Loving the Fine: Goodness and Happiness in Aristotle's "Ethics"

Dissertation, Boston University (2002)

Anna C. Lannstrom
Stonehill College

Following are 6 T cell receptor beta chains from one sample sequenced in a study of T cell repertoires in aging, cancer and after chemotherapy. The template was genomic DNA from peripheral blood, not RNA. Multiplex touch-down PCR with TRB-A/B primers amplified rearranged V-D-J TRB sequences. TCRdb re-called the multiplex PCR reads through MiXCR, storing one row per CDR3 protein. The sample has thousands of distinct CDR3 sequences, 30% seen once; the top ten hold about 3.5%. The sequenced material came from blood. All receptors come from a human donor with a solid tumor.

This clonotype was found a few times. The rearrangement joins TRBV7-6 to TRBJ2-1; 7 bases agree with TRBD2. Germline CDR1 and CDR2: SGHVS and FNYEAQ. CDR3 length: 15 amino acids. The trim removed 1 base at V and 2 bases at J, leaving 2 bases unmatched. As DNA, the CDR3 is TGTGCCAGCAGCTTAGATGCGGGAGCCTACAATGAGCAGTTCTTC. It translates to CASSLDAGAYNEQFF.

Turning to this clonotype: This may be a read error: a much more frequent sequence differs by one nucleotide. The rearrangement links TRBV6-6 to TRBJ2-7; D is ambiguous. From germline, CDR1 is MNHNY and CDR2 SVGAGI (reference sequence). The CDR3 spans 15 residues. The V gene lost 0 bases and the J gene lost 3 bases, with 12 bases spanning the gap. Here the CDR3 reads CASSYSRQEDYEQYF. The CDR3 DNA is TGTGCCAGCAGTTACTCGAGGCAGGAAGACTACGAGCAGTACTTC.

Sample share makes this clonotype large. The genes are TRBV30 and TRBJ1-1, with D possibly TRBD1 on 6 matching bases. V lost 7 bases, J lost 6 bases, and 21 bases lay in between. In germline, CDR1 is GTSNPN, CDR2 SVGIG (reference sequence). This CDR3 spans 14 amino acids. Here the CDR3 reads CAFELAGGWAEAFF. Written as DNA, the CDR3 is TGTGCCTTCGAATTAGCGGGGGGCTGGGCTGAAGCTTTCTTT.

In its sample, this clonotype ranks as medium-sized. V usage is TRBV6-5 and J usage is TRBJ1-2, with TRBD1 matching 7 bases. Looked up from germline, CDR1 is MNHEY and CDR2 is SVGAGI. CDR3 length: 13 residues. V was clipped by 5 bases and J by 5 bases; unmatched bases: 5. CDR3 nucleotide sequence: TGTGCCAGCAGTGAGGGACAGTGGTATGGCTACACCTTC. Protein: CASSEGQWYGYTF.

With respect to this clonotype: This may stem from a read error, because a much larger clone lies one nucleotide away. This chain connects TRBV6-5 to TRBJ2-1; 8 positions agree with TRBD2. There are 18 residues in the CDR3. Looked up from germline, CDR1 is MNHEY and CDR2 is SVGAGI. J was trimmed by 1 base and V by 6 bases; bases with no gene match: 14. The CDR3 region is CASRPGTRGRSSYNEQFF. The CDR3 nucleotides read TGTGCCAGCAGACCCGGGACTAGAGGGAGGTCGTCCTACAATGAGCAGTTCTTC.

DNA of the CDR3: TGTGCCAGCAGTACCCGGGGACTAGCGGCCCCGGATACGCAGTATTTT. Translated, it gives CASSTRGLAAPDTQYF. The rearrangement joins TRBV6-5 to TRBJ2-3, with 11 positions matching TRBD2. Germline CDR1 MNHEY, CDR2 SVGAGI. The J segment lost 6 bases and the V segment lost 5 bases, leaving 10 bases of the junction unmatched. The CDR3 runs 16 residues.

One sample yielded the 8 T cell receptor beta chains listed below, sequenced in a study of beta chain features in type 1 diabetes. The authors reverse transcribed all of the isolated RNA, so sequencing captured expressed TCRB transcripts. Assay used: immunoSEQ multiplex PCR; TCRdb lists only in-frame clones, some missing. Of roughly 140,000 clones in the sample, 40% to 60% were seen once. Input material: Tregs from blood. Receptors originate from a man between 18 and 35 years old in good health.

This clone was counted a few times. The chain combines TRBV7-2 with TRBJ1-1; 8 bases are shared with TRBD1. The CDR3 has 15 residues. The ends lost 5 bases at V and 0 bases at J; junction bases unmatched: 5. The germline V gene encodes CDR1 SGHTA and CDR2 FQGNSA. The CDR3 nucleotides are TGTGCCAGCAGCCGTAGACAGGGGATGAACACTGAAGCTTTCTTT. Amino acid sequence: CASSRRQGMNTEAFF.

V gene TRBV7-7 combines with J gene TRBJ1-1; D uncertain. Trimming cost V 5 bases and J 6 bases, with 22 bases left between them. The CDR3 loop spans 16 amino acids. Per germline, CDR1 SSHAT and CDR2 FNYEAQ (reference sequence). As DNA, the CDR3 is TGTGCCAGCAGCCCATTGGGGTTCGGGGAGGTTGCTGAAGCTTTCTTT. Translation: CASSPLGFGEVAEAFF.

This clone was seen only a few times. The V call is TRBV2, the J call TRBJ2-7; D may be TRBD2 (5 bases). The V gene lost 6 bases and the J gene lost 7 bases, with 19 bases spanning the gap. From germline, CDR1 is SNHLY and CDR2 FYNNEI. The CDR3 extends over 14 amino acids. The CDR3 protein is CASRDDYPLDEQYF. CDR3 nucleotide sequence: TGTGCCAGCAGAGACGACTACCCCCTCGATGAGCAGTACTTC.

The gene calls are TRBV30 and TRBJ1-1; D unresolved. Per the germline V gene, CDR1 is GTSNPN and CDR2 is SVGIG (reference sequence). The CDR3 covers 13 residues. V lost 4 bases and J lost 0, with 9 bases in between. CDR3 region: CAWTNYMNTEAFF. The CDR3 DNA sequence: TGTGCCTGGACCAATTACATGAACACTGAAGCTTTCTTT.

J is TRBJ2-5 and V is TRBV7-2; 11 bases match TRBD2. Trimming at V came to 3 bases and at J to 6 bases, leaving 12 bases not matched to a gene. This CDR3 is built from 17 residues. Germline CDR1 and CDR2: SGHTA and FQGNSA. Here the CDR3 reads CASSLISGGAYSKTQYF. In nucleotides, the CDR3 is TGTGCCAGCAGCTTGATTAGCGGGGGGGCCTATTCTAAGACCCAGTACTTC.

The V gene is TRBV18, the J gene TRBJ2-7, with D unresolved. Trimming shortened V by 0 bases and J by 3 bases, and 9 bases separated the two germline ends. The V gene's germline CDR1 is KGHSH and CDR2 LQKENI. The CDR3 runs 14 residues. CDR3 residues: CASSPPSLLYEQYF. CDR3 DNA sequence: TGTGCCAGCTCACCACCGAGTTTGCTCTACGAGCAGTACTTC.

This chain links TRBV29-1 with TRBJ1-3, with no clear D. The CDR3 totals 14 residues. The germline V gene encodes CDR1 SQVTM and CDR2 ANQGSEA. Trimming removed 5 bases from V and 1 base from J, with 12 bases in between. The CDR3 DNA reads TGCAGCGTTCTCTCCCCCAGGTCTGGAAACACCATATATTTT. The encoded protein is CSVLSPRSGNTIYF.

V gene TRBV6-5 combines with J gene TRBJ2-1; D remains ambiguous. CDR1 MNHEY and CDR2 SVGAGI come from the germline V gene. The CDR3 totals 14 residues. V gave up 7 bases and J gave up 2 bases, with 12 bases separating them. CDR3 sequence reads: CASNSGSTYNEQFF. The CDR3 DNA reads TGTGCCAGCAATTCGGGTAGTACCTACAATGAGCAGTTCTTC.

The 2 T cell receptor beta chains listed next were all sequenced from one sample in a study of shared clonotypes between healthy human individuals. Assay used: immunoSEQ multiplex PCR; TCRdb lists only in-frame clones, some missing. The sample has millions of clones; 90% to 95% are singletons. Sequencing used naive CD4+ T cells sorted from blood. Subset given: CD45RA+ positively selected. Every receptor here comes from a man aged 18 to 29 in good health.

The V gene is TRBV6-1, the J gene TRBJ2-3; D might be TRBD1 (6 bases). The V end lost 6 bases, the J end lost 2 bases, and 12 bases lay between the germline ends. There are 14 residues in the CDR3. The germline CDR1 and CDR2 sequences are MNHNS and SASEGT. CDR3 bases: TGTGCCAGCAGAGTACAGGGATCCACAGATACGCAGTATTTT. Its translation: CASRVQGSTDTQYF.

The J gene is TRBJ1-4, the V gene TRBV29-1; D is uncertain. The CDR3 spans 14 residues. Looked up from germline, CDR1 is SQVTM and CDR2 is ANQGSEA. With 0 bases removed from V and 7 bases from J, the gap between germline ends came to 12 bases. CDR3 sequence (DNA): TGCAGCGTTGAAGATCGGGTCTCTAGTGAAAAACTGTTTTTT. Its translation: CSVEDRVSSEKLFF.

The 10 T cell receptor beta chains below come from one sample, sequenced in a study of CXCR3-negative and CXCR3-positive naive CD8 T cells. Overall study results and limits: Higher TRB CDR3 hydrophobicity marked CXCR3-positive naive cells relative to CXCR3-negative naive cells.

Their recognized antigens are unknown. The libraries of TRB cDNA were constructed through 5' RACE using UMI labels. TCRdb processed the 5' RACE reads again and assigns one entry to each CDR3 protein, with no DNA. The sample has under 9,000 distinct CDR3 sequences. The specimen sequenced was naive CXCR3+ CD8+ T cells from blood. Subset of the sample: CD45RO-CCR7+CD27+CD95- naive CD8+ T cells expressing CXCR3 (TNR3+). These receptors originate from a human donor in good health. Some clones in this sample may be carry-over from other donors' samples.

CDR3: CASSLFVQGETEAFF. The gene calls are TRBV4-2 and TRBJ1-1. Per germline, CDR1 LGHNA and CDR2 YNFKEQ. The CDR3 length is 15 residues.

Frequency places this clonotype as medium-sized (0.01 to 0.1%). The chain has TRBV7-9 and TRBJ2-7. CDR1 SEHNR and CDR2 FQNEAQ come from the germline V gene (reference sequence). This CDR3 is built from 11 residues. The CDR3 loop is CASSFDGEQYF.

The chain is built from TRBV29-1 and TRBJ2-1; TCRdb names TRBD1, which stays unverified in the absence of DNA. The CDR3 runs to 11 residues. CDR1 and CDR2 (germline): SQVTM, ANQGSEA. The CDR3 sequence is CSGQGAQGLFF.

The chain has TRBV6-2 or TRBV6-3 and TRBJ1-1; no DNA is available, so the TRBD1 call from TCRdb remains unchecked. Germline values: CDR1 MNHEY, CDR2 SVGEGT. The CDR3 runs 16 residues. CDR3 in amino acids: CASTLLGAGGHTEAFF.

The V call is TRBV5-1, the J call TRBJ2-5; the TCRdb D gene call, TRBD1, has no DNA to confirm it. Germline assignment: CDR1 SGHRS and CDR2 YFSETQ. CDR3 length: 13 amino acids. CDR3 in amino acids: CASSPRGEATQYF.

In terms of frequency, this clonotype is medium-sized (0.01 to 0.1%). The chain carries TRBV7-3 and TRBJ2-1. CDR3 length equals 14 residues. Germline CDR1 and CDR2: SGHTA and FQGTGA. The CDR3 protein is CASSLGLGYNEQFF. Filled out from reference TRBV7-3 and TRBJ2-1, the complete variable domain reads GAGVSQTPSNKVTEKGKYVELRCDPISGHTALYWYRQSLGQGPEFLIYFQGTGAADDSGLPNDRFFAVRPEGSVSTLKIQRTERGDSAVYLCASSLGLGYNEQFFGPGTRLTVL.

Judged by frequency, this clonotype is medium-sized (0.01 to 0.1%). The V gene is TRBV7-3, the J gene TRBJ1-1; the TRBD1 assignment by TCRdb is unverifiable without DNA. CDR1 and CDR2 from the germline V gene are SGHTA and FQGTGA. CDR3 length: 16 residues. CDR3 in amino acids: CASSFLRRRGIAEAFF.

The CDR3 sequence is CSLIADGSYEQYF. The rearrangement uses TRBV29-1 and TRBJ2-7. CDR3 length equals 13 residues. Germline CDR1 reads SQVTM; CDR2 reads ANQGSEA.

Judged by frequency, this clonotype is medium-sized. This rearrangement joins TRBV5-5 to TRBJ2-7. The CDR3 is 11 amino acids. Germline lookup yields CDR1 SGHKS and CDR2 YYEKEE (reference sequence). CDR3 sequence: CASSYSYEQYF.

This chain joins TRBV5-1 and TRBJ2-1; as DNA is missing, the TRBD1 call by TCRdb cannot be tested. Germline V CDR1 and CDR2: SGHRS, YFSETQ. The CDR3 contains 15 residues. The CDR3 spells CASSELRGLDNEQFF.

This dissertation evaluates the contemporary viability of Aristotelian ethics. It argues that neo-Aristotelians are right in thinking that some version of Aristotle's ethics is viable today. However, standard interpretations are wrong in several respects: Aristotle's ethics does not and cannot ground ethics in eudaimonia as Nussbaum suggests it does. Nor does it treat virtue as a means to eudaimonia as Kant thought. Furthermore, Aristotle denies that ethics can be grounded at all. Instead, he suggests that arguments persuade only those who have been properly habituated. ;The dissertation defends the relevance of Aristotle's ethics by arguing against some of the central challenges raised against it. First, Aristotle's argument in the Ethics need not presuppose an outdated metaphysical biology. Rather, he starts by analyzing the teleological structure of human action. Second, although Aristotle does not remove the tension between the contemplative and the ethical life, he argues convincingly that they can and must coexist in every complete human life. Third, even though Aristotle allows for more paternalism than do most contemporary thinkers, he still makes autonomy a necessary part of eudaimonia. Fourth, once we understand that Aristotle is not grounding ethics in eudaimonia, we see that many of Kant's criticisms of eudaimonistic ethics do not apply to him. Nevertheless, important disagreements remain, and the dissertation suggests that one important difference concerns the nature of inclinations and thus is psychological rather than ethical. Finally, the dissertation examines Nussbaum's attempt to create an Aristotelian ethics. It objects to her interpretation of Aristotle, and it also questions her project of grounding ethics in eudaimonia. ;The dissertation concludes that according to Aristotle, ethics cannot be grounded in anything other than the idea of what is intrinsically valuable, an idea which we acquire through habituation. It also suggests that Aristotle's ethics can withstand the objections that have been discussed. Indeed, it argues that Aristotle's ethics, which derives the virtues from an analysis of rational action and which gives inclinations a crucial role in moral action, is both viable and attractive.
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